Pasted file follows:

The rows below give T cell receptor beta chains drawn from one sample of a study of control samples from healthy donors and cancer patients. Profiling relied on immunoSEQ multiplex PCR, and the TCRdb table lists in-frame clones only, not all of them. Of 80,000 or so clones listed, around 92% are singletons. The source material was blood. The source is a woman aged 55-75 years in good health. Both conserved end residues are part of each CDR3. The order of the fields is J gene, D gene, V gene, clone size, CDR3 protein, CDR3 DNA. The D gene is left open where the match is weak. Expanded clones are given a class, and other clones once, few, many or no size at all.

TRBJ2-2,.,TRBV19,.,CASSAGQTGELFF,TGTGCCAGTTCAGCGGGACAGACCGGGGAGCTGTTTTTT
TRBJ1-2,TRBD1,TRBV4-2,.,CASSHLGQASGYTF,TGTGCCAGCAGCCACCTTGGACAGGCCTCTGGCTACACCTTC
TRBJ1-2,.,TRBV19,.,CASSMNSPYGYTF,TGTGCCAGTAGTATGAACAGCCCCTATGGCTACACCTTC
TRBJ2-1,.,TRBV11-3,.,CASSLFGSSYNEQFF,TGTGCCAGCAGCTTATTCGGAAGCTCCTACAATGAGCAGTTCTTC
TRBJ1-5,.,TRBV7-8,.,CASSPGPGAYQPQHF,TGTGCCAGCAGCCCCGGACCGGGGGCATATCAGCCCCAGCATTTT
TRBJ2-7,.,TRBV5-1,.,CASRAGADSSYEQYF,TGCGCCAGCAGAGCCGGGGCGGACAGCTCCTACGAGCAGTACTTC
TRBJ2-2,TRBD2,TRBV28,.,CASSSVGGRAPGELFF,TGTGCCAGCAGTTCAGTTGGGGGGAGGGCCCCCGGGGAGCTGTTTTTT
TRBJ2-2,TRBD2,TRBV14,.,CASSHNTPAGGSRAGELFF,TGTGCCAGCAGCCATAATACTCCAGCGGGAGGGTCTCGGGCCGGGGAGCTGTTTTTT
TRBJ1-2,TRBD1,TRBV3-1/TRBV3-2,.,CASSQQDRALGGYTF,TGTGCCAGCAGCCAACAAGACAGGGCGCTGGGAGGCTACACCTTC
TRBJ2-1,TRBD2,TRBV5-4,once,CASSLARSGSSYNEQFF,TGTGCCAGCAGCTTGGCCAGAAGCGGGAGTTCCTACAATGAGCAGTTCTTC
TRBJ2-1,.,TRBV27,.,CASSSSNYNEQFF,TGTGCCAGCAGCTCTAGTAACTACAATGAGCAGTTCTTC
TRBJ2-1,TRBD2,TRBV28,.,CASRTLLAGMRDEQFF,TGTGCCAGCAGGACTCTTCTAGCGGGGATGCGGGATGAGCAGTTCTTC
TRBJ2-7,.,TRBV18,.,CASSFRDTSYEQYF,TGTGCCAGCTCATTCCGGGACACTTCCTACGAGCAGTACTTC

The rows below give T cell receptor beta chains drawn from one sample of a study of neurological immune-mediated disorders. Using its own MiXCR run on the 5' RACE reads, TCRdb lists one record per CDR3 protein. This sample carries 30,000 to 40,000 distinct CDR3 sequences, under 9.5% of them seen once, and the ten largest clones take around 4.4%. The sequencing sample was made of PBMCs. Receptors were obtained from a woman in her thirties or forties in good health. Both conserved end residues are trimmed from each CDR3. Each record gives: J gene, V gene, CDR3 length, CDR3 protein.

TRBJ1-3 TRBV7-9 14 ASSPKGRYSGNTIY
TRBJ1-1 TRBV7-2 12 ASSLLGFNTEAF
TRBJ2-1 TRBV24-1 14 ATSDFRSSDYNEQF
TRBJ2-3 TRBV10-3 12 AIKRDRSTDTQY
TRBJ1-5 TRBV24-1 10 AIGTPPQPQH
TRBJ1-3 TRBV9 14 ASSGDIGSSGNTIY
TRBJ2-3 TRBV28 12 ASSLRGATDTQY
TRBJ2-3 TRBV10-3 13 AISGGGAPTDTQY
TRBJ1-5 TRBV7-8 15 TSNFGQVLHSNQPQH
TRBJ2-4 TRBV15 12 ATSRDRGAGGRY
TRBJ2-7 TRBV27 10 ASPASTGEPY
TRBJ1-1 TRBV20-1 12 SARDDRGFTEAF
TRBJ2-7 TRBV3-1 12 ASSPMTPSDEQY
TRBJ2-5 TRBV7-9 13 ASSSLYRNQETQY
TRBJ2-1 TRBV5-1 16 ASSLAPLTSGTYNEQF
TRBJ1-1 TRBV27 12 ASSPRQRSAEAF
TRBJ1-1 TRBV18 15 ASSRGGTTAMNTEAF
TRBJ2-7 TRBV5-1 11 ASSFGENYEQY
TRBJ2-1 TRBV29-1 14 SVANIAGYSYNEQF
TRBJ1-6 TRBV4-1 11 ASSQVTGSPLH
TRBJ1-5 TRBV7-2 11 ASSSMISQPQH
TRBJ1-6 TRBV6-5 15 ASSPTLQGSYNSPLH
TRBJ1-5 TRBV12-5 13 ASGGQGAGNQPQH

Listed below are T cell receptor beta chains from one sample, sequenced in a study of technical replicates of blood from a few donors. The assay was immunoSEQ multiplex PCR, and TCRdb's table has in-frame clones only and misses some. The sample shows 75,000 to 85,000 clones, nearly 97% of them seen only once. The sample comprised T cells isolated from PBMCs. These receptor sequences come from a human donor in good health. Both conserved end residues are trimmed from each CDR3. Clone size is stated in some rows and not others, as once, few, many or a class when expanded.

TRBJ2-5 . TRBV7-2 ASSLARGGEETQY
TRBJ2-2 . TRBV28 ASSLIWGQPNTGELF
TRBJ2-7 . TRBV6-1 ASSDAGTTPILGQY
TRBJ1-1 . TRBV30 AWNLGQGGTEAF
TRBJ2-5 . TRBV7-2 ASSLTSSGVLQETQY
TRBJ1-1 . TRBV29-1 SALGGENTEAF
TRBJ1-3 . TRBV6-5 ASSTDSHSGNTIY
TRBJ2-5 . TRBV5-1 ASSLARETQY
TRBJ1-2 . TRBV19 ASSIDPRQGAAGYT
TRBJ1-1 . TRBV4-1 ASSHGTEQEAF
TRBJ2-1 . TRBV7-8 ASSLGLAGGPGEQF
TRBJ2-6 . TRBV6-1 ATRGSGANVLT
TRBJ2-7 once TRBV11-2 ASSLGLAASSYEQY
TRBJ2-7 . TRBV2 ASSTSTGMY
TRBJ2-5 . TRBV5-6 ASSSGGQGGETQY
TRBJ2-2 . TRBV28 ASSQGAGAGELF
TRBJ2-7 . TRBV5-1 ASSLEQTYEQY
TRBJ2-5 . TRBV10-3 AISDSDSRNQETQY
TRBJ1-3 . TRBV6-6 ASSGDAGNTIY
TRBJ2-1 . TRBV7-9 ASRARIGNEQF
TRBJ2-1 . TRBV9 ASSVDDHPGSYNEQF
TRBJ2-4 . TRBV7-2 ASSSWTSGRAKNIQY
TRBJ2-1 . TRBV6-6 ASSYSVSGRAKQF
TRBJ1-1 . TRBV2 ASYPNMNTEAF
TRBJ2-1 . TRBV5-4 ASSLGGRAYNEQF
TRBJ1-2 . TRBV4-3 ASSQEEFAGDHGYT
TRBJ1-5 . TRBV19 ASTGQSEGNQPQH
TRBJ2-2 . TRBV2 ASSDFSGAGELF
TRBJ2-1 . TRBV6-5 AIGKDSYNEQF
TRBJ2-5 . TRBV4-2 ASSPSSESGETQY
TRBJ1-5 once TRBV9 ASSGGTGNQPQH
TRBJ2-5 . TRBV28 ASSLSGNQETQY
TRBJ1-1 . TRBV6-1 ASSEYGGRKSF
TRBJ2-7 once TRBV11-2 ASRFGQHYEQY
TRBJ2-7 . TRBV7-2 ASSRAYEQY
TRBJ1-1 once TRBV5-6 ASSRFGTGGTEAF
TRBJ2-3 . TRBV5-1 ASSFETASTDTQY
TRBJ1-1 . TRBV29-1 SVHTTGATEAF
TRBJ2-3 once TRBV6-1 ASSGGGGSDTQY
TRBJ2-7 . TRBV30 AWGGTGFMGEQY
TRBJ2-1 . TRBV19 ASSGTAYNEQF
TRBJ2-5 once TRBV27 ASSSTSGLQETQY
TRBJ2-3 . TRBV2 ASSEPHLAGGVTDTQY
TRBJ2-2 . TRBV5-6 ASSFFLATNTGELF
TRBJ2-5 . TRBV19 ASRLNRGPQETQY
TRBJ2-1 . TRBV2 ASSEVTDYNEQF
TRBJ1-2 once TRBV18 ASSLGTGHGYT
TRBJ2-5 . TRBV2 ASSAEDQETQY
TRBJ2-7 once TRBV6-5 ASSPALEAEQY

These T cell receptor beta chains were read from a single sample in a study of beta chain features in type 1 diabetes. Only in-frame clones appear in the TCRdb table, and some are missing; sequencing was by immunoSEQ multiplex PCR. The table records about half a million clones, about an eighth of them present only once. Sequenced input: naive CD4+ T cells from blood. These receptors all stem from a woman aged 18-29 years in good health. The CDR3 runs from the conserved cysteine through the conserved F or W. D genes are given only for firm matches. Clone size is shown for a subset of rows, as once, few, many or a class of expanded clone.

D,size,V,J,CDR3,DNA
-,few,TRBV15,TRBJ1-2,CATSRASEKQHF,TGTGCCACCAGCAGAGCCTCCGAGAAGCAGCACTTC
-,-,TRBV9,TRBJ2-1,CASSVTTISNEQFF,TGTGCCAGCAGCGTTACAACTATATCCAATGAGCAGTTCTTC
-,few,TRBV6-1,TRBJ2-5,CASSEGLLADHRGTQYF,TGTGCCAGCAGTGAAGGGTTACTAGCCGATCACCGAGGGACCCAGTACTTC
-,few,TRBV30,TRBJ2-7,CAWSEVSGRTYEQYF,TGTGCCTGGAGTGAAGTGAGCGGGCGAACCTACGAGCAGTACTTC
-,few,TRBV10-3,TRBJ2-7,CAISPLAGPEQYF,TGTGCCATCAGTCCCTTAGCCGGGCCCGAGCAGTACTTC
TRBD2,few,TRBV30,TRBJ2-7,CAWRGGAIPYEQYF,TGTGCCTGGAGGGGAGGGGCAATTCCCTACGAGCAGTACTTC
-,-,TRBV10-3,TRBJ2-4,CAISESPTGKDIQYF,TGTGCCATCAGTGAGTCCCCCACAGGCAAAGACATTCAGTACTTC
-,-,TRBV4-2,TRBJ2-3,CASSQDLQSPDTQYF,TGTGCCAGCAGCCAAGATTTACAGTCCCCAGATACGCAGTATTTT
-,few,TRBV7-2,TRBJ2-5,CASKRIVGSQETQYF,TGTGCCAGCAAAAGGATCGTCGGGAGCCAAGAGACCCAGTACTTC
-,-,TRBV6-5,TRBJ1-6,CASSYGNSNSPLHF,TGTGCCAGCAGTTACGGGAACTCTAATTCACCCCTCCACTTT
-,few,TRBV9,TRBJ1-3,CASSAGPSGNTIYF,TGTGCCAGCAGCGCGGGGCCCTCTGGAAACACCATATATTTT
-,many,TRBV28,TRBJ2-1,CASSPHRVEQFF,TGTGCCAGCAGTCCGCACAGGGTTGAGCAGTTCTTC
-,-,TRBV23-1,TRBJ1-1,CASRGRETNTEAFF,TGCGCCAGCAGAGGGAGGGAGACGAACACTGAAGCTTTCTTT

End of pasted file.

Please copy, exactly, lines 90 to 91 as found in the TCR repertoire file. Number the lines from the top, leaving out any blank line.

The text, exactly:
D,size,V,J,CDR3,DNA
-,few,TRBV15,TRBJ1-2,CATSRASEKQHF,TGTGCCACCAGCAGAGCCTCCGAGAAGCAGCACTTC